LONDON (Reuters) - Tata Steel UK (TISC.NS) offered British unions a deal guaranteeing jobs and investment on Wednesday in return for pension cuts, moving the company closer to merging its European assets with Germany’s Thyssenkrupp (TKAG.DE).
Britain’s largest steelmaker offered to guarantee production at the country’s largest steel plant in Port Talbot, Wales, for five years, and to invest across its British business, subject to the business achieving financial targets.
British unions said Tata had offered to invest 1 billion pounds in its UK business over the next decade, and had committed to try to avoid any compulsory redundancies for five years.
Tata said it would support employees until 2021 by ‘investing in their skills’ but in return it was looking to change employment terms and close the deficit-laden final salary pension scheme to future accrual.
Tata, which employs some 4,000 people at Port Talbot and 11,000 in Britain as a whole, will start formal pensions consultations next week, with a view to moving employees on to a less generous defined contribution scheme.
Unions said in a statement they will ballot on the plan in January.
They are concerned that if they agree to let Tata close the current British Steel Pension Scheme (BSPS), the company will look to spin it off into a standalone entity that could eventually fall into the Pension Protection Fund (PPF) if necessary.
The PPF is a life-boat for failing schemes that would cut benefits by 10 percent for employees below retirement age.
The BSPS trustee board said in a statement it believes entry into the PPF remains the most likely outcome for the scheme, unless benefits are modified to eliminate the scheme’s deficit.
“There is much more work to be done to make Tata Steel UK more financially sustainable,” said Koushik Chatterjee, Tata Steel Europe’s executive director, in a statement.
“The proposed changes to future pension provision and other employment terms are necessary to de-risk the company and help achieve long-term sustainability. We are also working separately on a necessary structural solution for the BSPS fund.”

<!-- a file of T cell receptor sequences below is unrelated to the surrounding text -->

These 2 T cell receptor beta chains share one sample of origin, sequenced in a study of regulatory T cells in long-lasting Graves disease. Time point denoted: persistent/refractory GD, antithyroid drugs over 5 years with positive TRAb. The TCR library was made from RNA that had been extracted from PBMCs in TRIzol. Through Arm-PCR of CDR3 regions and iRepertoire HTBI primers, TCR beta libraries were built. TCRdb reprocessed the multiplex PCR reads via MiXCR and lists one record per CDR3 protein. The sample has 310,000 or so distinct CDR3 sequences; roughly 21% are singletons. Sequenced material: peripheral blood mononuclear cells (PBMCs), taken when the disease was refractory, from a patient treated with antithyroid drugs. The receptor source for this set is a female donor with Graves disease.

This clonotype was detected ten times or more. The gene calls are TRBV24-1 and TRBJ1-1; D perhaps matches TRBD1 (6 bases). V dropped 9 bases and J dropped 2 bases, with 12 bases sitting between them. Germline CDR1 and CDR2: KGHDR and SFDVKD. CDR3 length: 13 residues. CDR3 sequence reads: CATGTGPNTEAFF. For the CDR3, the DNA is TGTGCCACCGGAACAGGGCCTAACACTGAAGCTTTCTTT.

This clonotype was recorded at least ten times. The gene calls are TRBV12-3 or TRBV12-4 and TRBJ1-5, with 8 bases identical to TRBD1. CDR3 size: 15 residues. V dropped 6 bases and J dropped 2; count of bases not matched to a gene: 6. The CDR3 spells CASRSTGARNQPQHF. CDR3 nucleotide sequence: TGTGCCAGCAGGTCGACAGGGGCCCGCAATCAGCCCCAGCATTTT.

Unions said they remain concerned about Tata’s pensions plans, even though it is now offering to contribute up to 10 percent to a new defined contributions pension scheme, versus a previous offer of 3 percent.
They are also concerned about the longer term aim behind Tata and Thyssenkrupp’s merger plan.
Thyssenkrupp, which has insisted it is not prepared to take on Tata’s pension liabilities, has made clear its main goal in merging with Tata is to combat overcapacity in the steel sector.
A source close to Thyssenkrupp’s board told Reuters the company expects to cut capacity at Port Talbot in the event of a merger. He did not specify by how much or by when.
Port Talbot was losing 1 million pounds a day in the financial year ended March but has been making an operating profit since then, thanks to sterling’s weakness, higher steel prices and cost-cutting.
The BSPS is one of Britain’s largest defined benefit schemes with over 130,000 members.
Tata inherited the scheme when it bought Corus in 2007. The business has posted consistent losses since then and Tata has been forced to write down well over a billion pounds worth of assets as a result.
Additional reporting by Tom Kaeckenhoff. Editing by David Evans and Adrian Croft